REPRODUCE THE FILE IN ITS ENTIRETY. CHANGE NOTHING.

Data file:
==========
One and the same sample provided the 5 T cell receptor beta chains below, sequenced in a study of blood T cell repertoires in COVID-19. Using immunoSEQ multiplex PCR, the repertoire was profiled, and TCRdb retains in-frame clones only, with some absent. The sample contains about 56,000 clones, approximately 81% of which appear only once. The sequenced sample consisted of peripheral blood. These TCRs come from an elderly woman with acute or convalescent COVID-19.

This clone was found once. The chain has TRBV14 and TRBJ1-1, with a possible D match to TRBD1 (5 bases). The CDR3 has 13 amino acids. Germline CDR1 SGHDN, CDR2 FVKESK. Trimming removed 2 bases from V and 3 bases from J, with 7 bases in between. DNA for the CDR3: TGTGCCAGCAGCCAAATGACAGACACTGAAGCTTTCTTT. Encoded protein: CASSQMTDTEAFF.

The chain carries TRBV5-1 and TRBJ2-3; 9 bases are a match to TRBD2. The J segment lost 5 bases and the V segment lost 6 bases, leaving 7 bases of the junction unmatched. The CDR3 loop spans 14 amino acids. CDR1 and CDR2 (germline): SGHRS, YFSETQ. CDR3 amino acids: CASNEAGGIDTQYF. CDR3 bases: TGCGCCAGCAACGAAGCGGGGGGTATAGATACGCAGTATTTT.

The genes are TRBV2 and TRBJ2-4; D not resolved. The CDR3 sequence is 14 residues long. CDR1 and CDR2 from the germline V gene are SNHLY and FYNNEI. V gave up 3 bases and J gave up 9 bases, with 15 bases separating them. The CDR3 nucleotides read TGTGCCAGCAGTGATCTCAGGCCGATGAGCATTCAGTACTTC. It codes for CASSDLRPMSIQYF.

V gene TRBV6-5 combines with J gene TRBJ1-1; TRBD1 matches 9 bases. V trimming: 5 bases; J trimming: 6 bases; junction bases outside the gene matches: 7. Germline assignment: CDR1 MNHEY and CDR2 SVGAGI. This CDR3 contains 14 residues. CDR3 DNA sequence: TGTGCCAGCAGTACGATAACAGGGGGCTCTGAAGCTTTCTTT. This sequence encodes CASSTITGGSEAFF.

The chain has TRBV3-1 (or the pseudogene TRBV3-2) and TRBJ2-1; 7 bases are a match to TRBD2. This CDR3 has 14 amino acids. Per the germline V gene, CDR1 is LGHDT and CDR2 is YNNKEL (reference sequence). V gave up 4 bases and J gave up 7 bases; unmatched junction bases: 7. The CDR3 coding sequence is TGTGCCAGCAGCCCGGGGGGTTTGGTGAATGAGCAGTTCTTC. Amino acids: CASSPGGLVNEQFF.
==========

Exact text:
One and the same sample provided the 5 T cell receptor beta chains below, sequenced in a study of blood T cell repertoires in COVID-19. Using immunoSEQ multiplex PCR, the repertoire was profiled, and TCRdb retains in-frame clones only, with some absent. The sample contains about 56,000 clones, approximately 81% of which appear only once. The sequenced sample consisted of peripheral blood. These TCRs come from an elderly woman with acute or convalescent COVID-19.

This clone was found once. The chain has TRBV14 and TRBJ1-1, with a possible D match to TRBD1 (5 bases). The CDR3 has 13 amino acids. Germline CDR1 SGHDN, CDR2 FVKESK. Trimming removed 2 bases from V and 3 bases from J, with 7 bases in between. DNA for the CDR3: TGTGCCAGCAGCCAAATGACAGACACTGAAGCTTTCTTT. Encoded protein: CASSQMTDTEAFF.

The chain carries TRBV5-1 and TRBJ2-3; 9 bases are a match to TRBD2. The J segment lost 5 bases and the V segment lost 6 bases, leaving 7 bases of the junction unmatched. The CDR3 loop spans 14 amino acids. CDR1 and CDR2 (germline): SGHRS, YFSETQ. CDR3 amino acids: CASNEAGGIDTQYF. CDR3 bases: TGCGCCAGCAACGAAGCGGGGGGTATAGATACGCAGTATTTT.

The genes are TRBV2 and TRBJ2-4; D not resolved. The CDR3 sequence is 14 residues long. CDR1 and CDR2 from the germline V gene are SNHLY and FYNNEI. V gave up 3 bases and J gave up 9 bases, with 15 bases separating them. The CDR3 nucleotides read TGTGCCAGCAGTGATCTCAGGCCGATGAGCATTCAGTACTTC. It codes for CASSDLRPMSIQYF.

V gene TRBV6-5 combines with J gene TRBJ1-1; TRBD1 matches 9 bases. V trimming: 5 bases; J trimming: 6 bases; junction bases outside the gene matches: 7. Germline assignment: CDR1 MNHEY and CDR2 SVGAGI. This CDR3 contains 14 residues. CDR3 DNA sequence: TGTGCCAGCAGTACGATAACAGGGGGCTCTGAAGCTTTCTTT. This sequence encodes CASSTITGGSEAFF.

The chain has TRBV3-1 (or the pseudogene TRBV3-2) and TRBJ2-1; 7 bases are a match to TRBD2. This CDR3 has 14 amino acids. Per the germline V gene, CDR1 is LGHDT and CDR2 is YNNKEL (reference sequence). V gave up 4 bases and J gave up 7 bases; unmatched junction bases: 7. The CDR3 coding sequence is TGTGCCAGCAGCCCGGGGGGTTTGGTGAATGAGCAGTTCTTC. Amino acids: CASSPGGLVNEQFF.